For H.A. Hellyer’s full coverage for RD from Cairo, click here.
It’s quite fascinating to see the role of religion and religious figures over the past week in Egypt. Certainly, the state in Egypt has mentioned the Muslim Brotherhood (Ikhwan al-Muslimeen) many times over the years, voicing the fear that in the event that the ruling National Democratic Party fell, Egypt would turn into an Arab version of Iran — a fear that was repeated many times over the last few days by the right-wing press all over the world.
There have been other things said relating to religious figures or organizations that are to be taken with a heavy dose of salt. Some in the Egyptian pro-Mubarak camp argued that Hizbollah from Lebanon were the ones responsible for opening the prisons in Egypt over the past week, and others played up that the Iranian president congratulated the protesters and hoped they would establish an “Islamic state” in Egypt.
One wonders, though, if the commentators actually realize what Egyptian society is really like. Over the past week, Egyptians have piled out onto the streets; by day, many of them are at Liberation Square, protesting against the ruling establishment, and by night, many of them are patrolling their streets and guarding their neighborhoods, in a spontaneous demonstration of civil defense. It was necessary: the Egyptian state had called the police off the streets, and Egyptians refused to stay in their homes, waiting for an attack from an escaped convict or armed thug.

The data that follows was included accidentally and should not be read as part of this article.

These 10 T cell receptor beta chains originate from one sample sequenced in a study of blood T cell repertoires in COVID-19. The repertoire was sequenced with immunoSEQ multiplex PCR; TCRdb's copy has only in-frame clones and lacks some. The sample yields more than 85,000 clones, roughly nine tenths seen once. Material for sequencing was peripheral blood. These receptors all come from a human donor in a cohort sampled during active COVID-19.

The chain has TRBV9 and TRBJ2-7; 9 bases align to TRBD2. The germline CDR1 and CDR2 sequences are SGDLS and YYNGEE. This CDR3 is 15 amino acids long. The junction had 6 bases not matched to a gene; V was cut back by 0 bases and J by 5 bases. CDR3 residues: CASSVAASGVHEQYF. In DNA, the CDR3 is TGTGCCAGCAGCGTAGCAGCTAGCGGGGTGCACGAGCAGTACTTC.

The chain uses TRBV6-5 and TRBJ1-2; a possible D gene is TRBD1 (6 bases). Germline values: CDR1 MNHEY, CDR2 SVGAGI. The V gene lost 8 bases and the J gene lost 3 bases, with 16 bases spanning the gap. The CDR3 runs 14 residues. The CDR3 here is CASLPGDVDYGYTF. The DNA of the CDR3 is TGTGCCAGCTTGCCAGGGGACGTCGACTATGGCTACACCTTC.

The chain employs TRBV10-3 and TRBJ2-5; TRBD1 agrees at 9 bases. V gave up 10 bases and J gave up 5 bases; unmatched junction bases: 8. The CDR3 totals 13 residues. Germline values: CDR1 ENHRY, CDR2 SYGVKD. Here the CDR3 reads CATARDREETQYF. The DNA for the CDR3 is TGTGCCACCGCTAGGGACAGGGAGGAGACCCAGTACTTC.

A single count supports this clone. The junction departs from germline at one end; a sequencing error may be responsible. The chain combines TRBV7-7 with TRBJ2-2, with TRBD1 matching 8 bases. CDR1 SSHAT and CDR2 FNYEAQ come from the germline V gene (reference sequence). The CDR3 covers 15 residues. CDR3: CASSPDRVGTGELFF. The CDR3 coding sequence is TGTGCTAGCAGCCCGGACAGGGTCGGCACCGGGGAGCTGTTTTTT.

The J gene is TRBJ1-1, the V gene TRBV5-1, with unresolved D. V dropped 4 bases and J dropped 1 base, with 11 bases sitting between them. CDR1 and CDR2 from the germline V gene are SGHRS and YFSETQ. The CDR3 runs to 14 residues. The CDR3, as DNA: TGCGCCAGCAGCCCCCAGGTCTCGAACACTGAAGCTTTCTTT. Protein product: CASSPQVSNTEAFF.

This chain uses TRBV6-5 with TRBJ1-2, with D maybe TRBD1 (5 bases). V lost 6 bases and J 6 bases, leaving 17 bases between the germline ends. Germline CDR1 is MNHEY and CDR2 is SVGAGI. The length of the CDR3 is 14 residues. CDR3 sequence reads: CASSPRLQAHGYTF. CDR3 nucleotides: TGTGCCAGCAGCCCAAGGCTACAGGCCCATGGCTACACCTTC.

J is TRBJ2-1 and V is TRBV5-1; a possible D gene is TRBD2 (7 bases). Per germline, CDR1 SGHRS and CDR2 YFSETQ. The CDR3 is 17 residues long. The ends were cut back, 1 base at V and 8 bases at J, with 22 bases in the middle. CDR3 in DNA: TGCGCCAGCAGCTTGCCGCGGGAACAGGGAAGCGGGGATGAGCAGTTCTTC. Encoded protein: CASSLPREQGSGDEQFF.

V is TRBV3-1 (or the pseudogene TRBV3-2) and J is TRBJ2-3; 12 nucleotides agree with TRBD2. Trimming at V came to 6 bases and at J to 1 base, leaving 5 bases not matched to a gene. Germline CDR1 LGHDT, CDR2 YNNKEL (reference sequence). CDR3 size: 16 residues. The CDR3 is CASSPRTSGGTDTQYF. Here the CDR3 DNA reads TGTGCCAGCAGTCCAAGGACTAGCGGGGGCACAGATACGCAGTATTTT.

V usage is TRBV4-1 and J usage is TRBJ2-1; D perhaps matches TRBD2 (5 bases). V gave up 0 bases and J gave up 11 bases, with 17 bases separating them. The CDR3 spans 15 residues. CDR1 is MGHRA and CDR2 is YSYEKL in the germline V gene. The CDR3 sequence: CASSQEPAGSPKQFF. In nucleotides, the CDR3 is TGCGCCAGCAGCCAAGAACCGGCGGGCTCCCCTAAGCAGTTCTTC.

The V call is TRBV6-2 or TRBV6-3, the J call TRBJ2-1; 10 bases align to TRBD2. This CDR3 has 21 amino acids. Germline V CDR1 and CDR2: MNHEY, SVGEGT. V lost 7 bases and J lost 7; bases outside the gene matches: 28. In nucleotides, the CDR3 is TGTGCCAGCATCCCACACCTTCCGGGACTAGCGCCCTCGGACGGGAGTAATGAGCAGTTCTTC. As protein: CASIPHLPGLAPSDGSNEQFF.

Many of those who were out and about were quite religious people — the Muslims were praying in the streets when it came time for prayer, and they were being guarded by their Christian compatriots. The Coptic Church called on Christians in Egypt to stay away from protests, and was promptly ignored by many of their youth, who argued they were just as Egyptian as any other and needed to be part of this movement for change. When Muslim religious figures came on state-run television to speak, many of the Muslim youth on the street derided them.
And many of those youth were keeping their canonical prayers, but were not from Islamist movements. They were from all classes of society, and from all educational strata. Many of the men on the streets around me were educated at Egypt’s elite universities, apolitical, and were chic, fashionable men with good jobs, coming from well-known families. These are the “secular elite” of Egypt; and when it came time to pray, they discreetly snuck away to pray, without showing their religiosity as some sort of badge, and returning a few minutes later to continue to guard their streets.
Religion meant something to them, indeed — but was it what everyone was afraid of?